A documentary film series that started in the 1992 with the building of a family’s wilderness retreat on the Chandalar River in the Brooks Range closes out with the poignant deconstruction of that home.
“ReWilding Kernwood,” a film by Jean Aspen and Tom Irons, has its Alaska premiere tonight at 7 p.m. at the Homer Theatre. Admission is $10 and benefits public radio station KBBI and the Homer Public Library.
Aspen and Irons started their trilogy with “Arctic Son: Fulfilling the Dream,” filmed starting in 1992 when Aspen, Irons, their son Luke, and friend Laurie Schacht went to the Chandalar River to spend a winter in the remote Alaska wilderness and build their cabin and outbuildings, Kernwood. With help from Homer filmmaker Brian George Smith, they finished it in 2010. “Arctic Daughter: A Lifetime of Wilderness,” continues the family’s story, with a focus on Aspen and her own years in remote Alaska.
“ReWilding Kernwood” shows how after their son’s unexpected death at age 25 in 2012, Aspen and Irons chose to dismantle their cabin and outbuildings log-by-log and restore the land to its natural setting after their gentle use of it over the years. Irons returned last week from Golden, Colorado, where he presented the film at the Colorado Environmental Film Festival for its first world showing.
“It’s not technically perfect or something that was filmed with an entire crew, but I think that’s the charm of it,” Aspen said in an interview Tuesday. “It’s a deep story of also loss and legacy and how you recreate yourself at moments of change.”
The daughter of Arctic adventurers Constance and Harmon “Bud” Helmericks, Aspen spent her childhood years living in remote Alaska. The Helmericks individually and together wrote a bookshelf of Alaskana, including “We Live in Alaska” and Constance Helmericks’ “Down the Wild River North.” Aspen also has written memoirs about her Alaska life, including “Arctic Daughter,” first published in 1988, and her most recent book, “Trusting the River,” published in 2016.
Kernwood had become not just the setting of books and films, but a place of sanctuary. After their son died, they returned to the Chandalar River to keep filming and redo “Arctic Son.”
“And then when we finished that, I think it was my impulse, we need a bridge to some kind of future,” Aspen said. “Who are we now?”
Recognizing that they were growing old and a time would come when it would be hard to return to Kernwood, Aspen and Irons considered what they should do with it. They thought of giving it to an environmental organization for use as a nature center, but it was too remote and expensive to use. If they just left it, commercial hunting guides would take it over.
“Why don’t we just take it down and make another movie about it?” Aspen said they decided.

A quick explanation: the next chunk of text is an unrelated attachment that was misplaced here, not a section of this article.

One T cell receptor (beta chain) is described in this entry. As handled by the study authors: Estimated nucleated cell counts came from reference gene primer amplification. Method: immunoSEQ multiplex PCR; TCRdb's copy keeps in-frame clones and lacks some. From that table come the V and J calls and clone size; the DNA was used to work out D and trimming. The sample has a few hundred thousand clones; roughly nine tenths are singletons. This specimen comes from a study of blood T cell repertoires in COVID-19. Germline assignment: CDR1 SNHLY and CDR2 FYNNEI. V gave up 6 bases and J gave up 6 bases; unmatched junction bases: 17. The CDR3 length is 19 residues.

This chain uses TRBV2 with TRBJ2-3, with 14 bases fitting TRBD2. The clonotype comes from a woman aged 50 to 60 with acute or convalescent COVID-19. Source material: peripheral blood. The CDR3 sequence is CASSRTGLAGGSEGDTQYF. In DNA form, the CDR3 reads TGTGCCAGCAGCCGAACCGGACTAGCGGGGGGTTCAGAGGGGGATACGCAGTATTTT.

From the summers of 2016 to 2018, the couple and friends, including Schact, deliberately took Kernwood apart. In her last winter there, Aspen stayed in the last building, a 7-foot by 12-foot cabin, watching spring arrive. They had built Kernwood from standing dead or fallen trees, and after taking the cabins apart, buried the logs in the thin soil using sod from the roof and moss from the kinking. Every bit of metal or plastic they brought back to civilization.
“It was a very careful dismantling,” Aspen said. “… It was a meditative process. … It was a saying good-bye.”
Irons said that documentary film making differs from story making in that there is no script. They have to film as many possible shots as might be needed, not knowing what the final cut requires. For a project that involved unbuilding homes, filming sometimes disrupted the flow of work, Irons said.
“I couldn’t just get up and start a day’s worth of work and do it,” he said. “I stop and get the shots. … It was just a heck of a lot of challenge for all three movies.”
Smith helped them on the first two films, and for “ReWilding,” artist Silas Firth did the editing. Musician and composer Lindianne Sarno wrote the score for “Arctic Daughter” and “ReWilding.”
“We’re really pleased to work with other Homer artists in the creation of this,” Irons said.
He said that while the three films connect, each stands alone.
“You don’t have to see them in any order,” Irons said. “… They are very self-supportive.”
Aspen said “ReWilding Kernwood” has a message beyond the family’s story.
“Our returning the land was an act of love and release,” she said. “… I think one of the concepts we’d like to get across is the possibility … Maybe building less would make us happier. Maybe having more wild spaces and less concrete parking lots would be an improvement.”